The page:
Mr Greenspuns internet angle : LUSENET : computer radio : One Thread

Mr Greenspun was an interesting guest and is an obviously brilliant man. However, his angle on the use of the internet, in relation to business, seems purely academic. I think that his suggestions are all viable and productive internet uses, but the application of these ideas to the business realm seem mostly superficial. The Internet, as far a traditional businesses are concerned, is really first and foremost an advertisement media. Conducting viable sales over the infobahn will be narrowly limited to the infosystem industry and it's relations for some time to come, and Mr. Greenspun's accomplishemnts will remain the tassels which are adorning the gloss covered billboard that the WWW has come to be. Then again, I could be wrong?

-- Brett McInerney (, October 28, 1997


Maybe, maybe not

I think Greenspun had some pretty good ideas. And that's where I think businesses on the Internet miss the boat in general. it's not just abuot selling and advertising. You really do need more interaction and of those sites I frequently, like Motely Fools, not only do I get good information I can have a dialogue with other people who visit the site as well. And they aren't really selling anything, yet, they are one of the busiest sites on the Internet.

The sites that do sell things like, offer more than just a point and click, advertise and buy model and that's what makes brand loyalty. It's kind of like the Oscar Meyer Wienermobile. Sure they're selling hot dogs, but they are doing more than just selling.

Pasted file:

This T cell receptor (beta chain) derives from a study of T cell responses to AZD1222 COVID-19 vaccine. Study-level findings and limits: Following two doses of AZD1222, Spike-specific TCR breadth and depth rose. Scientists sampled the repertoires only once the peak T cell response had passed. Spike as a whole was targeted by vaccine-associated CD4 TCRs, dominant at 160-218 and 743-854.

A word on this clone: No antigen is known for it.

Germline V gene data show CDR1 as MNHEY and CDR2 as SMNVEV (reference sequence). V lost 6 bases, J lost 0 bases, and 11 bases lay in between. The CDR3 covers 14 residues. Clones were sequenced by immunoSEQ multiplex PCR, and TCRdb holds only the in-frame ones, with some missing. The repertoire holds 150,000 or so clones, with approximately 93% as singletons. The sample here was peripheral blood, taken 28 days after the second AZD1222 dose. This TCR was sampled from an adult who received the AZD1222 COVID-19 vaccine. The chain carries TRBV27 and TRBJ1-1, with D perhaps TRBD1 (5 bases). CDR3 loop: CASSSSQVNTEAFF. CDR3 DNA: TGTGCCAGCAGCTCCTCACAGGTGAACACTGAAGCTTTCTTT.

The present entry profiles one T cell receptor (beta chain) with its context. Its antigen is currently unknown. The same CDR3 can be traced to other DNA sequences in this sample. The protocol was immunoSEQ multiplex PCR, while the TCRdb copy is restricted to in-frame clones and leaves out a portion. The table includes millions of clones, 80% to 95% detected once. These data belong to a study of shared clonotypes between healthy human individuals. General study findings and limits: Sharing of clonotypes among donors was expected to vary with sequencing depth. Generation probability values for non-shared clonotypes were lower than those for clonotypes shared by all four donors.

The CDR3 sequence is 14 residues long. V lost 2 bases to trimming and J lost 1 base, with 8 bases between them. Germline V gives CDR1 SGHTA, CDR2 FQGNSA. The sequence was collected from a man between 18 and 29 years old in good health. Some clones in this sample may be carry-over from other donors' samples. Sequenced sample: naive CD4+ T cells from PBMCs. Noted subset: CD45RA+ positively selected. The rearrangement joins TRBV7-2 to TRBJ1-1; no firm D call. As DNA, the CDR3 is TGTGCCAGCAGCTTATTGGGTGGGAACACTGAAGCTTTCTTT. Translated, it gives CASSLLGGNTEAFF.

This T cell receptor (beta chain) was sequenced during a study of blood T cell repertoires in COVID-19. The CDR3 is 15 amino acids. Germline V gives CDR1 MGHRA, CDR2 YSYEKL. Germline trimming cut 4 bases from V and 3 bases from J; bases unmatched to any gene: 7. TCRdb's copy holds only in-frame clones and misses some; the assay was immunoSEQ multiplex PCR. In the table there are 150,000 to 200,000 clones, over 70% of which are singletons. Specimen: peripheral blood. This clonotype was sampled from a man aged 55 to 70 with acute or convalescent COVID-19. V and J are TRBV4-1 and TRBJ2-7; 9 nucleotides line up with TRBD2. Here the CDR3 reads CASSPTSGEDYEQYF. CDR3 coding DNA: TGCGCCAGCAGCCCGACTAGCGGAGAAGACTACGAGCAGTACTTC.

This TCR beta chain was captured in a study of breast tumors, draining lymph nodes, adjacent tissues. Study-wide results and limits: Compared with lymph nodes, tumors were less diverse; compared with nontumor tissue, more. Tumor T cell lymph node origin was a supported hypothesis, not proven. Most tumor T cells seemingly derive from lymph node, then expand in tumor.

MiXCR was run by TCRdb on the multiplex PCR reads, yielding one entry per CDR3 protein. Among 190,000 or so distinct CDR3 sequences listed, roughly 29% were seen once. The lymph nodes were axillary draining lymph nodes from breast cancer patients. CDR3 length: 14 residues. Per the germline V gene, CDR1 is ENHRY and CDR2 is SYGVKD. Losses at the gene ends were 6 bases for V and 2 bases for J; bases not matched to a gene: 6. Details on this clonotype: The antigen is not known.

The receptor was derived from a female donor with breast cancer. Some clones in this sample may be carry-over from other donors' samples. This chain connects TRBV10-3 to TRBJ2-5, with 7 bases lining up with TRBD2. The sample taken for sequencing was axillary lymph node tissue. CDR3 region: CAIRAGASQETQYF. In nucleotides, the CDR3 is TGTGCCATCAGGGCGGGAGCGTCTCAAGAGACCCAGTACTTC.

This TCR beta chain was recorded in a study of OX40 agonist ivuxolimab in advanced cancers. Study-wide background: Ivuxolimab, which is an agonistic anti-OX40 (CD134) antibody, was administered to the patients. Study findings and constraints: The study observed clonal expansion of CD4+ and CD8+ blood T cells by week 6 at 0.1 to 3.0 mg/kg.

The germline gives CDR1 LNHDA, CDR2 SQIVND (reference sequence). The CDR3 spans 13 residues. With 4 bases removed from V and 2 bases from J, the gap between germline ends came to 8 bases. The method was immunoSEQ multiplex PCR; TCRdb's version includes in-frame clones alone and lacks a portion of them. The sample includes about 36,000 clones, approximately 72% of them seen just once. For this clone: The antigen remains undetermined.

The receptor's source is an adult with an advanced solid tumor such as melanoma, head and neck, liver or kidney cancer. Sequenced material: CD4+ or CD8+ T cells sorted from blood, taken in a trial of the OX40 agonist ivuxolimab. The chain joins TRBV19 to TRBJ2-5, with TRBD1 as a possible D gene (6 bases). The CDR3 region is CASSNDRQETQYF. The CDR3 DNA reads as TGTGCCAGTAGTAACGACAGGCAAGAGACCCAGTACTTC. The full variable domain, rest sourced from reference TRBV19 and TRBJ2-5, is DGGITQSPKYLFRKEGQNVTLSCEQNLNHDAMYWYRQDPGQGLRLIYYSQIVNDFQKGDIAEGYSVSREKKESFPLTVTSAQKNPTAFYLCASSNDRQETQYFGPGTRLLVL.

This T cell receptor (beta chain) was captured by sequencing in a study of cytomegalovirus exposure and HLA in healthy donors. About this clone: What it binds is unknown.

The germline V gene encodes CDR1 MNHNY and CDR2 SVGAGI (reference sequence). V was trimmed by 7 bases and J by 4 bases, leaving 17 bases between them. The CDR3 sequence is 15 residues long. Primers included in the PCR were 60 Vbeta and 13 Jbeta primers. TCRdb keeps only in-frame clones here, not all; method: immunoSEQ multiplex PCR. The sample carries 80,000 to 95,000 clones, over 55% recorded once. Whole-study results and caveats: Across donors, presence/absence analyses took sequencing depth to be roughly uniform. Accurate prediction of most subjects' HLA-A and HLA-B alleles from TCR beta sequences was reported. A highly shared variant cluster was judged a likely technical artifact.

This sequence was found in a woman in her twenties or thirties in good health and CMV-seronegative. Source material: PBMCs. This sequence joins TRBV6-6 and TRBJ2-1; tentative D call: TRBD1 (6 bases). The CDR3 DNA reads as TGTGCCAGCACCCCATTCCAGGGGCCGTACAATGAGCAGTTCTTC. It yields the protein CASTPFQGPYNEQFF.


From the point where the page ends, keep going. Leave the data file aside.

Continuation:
-- anonymously answered, October 28, 1997

You're wrong, dammit! (but thanks for listening) Seriously, though, my Panasonic vacuum cleaner ran out of bags the other day. I would have had to drive 5 miles (pretty far by Boston standards) to get replacements because these things aren't sold at the supermarket. I typed "Panasonic C3 bags" into AltaVista (took me 15 seconds; my home computer is permanently connected to the Net). 10 seconds later I was looking at an order form from some company in Indiana. Three days later I had the bags by mail. Saved me 30 minutes.

Read chapter 2 of my book ( ) and then tell me if all of my business ideas are superficial!

(Though I'm prepared to believe that they are. My new personal Web server cost $500,000 and eats up $38,000/year in a hardware maintenance contract so I'd hate to think how I'd turn a profit from my tassels.)

-- Philip Greenspun (, December 13, 1997.

Let's do a little math. A 10 mile round-trip, parking lot time, struggling with the other shoppers, and the impossibly long check out lines commonly found this time of year will probably NEVER take you 3 days to complete. Even in Alaska, delivery to the "Bush" doesn't take 3 days. Iteractivity provided by internet business is primarily worthless at this date due to the saturation of the lower 48's market by consumables. No one truly NEEDS to buy in cybermalls. No one turly NEEDS to buy over the TV. We're not saving time or money when a simple trip down the street can prevent an idling peroid of 3 DAYS! Your point is moot, Mr. Greenspun.

-- Brett McInerney (, December 15, 1997.

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